[MacRuby-devel] Problem with a window controller

david kramf dakr.012 at gmail.com
Mon Dec 10 02:38:08 PST 2012

Hi Jean-Denis
1. Thank you for your advice about awakeFromNib and InitWithCoder.
2. "That is a bonus you ..". This is not a bonus. This is Ruby. If you define a Ruby class you expect that any object will get instantiated through "initialize". I have a feeling that all who responded to me on the forum started their programming track from Objective-C and proceeded to Ruby. I am coming from the opposite direction. I come from Ruby and wants to deal with Objective-C as little as possible. So I expect MacRuby to be as much "Ruby" as it is possible.
Many Thanks, David
On Dec 10, 2012, at 11:27 AM, Jean-Denis MUYS wrote:

> On 7 déc. 2012, at 19:48:39, david kramf <dakr.012 at gmail.com>
> wrote:
>> Message: 1
>> Date: Fri, 7 Dec 2012 19:48:39 +0200
>> From: david kramf <dakr.012 at gmail.com>
>> To: "MacRuby development discussions."
>> 	<macruby-devel at lists.macosforge.org>
>> Subject: Re: [MacRuby-devel] Problem with a window controller
>> Message-ID: <1F1681C7-9DE6-4971-8D17-722F5EC630CA at gmail.com>
>> Content-Type: text/plain; charset="us-ascii"
>> Hi Bob,
>> "As you become more familiar with IB, you will probably do more initialization of objects in IB and less in MacRuby. Nib file expansion instantiates objects and then makes calls to initialize the objects using the same methods that you are using to initialize objects in MacRuby. Actually, in a large application, it would difficult to hook up all of the outlets without using IB."
>> From my modest acquaintance with MacRuby that is not exactly the case since when the NIB instantiates  an NSWindowController object , it does not call "initialize"
> Cocoa, whether accessed from Ruby, Python, Objective-C or any language, uses the Cocoa initialization patterns. It's unrealistic to assume the framework patterns to change when you change the client language.
>> ,as defined in Ruby , but calls "awakeFromNib".
> It does, but caveat: awakeFromNib is *not* an initialization method, even though it is often used as such. I was bitten before. The correct initialization method to use for Nib files is initWithCoder:. What's the difference, says you (and me)? Behold:  awakeFromNib can be called several times in the lifetime of an object. This is no big deals for most initializations, but becomes a major issue in others. In my case, I was registering for notifications in awakeFromNib. Since I was registered several times, I got the notifications multiple times, and since I only unsubscribed once in dealloc, my app would crash.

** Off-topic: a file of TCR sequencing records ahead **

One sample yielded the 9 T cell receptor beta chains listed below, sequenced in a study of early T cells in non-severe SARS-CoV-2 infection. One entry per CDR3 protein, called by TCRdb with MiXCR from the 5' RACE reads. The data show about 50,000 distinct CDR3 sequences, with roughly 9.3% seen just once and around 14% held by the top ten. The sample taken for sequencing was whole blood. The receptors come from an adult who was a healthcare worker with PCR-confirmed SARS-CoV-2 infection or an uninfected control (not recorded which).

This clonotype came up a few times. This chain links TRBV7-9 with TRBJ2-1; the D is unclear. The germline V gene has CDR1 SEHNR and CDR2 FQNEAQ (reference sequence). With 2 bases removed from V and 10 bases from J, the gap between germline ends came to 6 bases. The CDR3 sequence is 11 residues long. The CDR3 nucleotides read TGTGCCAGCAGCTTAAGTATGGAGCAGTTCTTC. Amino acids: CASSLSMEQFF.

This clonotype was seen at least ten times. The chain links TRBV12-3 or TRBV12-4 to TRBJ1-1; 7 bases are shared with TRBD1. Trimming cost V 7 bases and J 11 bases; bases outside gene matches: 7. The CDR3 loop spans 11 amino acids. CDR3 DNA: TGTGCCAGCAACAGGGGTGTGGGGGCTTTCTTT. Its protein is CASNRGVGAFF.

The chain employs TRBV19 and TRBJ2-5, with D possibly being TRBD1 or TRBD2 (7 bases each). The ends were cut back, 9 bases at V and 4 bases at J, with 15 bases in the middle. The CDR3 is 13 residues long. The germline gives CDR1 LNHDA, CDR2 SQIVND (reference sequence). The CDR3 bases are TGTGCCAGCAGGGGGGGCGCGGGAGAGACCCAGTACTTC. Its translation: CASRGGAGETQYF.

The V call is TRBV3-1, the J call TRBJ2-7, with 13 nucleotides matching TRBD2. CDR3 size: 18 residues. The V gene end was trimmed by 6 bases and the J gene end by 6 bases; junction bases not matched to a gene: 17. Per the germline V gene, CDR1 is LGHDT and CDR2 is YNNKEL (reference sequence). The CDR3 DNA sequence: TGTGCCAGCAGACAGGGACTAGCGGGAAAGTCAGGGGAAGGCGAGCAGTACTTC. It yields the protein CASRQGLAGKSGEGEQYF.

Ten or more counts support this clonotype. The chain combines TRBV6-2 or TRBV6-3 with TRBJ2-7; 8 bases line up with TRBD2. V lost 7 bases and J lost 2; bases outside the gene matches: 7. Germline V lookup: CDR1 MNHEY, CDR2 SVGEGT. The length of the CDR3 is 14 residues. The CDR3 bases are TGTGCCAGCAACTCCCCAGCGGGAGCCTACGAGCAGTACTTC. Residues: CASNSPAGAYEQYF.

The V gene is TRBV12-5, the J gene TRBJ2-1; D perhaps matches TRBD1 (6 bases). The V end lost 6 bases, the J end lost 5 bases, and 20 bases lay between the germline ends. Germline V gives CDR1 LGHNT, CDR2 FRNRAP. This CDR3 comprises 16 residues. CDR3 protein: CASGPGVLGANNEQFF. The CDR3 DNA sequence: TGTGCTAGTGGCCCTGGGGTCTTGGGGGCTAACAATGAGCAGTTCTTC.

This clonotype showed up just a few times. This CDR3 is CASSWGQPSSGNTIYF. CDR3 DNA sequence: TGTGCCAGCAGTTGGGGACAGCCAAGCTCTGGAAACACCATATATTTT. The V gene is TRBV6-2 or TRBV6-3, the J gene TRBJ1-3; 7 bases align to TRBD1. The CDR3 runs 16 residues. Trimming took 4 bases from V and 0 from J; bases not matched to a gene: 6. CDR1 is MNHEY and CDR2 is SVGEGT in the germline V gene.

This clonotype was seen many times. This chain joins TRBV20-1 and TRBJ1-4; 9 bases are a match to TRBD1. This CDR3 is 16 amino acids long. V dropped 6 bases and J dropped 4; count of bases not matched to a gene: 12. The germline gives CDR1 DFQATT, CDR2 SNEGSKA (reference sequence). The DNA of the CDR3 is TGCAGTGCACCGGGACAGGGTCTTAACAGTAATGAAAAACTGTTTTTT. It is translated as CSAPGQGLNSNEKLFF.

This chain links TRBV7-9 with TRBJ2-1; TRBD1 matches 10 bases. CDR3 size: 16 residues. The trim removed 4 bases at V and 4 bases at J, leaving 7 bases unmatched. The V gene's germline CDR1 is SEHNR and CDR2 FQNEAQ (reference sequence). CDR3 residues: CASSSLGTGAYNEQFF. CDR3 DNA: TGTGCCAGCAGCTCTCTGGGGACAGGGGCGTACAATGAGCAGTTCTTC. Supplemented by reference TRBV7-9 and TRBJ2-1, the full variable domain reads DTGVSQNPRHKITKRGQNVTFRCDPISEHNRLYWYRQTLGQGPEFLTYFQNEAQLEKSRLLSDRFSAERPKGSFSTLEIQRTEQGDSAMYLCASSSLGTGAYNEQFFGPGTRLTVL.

> Many cases when awakeFromNib is called more than once are programming errors, but not all. And since there *is* a real initializer, I recommend using it.
> So in that case why is there an awakeFromNib method at all? It is because at initWithCoder: time, IB outlets are not yet loaded and are all nil. So awakeFromNib is meant to for initialization code that configures outlet.
> So here is a recipe:
> 1- Does you initialization code requires IB outlets to be alive? If not, override initWithCoder:
> 2- If so, put it in awakeFromNib
> 3- Does that awakeFromNib initialization code need to be called once only? if so, make it conditional on it having been already be called.
> 4- Optional: assert that awakeFromNib was not called before, and if that assert fires, investigate whether the case is legitimate or due to a bug in your code.
>> Only when you instantiate your controller from the code itself , you get your "initialize"method called.  
> That is a bonus you just can be happy to have due to the deep integration of MacRuby in the Objective-C runtime system. There is no reason to assume that bonus to expand to objects created by the framework.
>> I know I still have a lot of practicing on IB. What I find disturbing ,is that when I do something  with IB I cannot see the code created to accommodate my actions ( maybe because I only work in MacRuby and not Objective-C?).
> No. This is simply because there **no code created**. At all. IB does't generate code. And lest I forget: Interface Builder is not a code generation tool. IB instantiates and populates objects, and then serializes them to disk. Those objects are then simply deserialized from disk in your app. At no point ever is any code generated. Therefore, there is no "code created to accommodate your actions" for you to see. Even in Objective-C.
> Best regards,
> Jean-Denis
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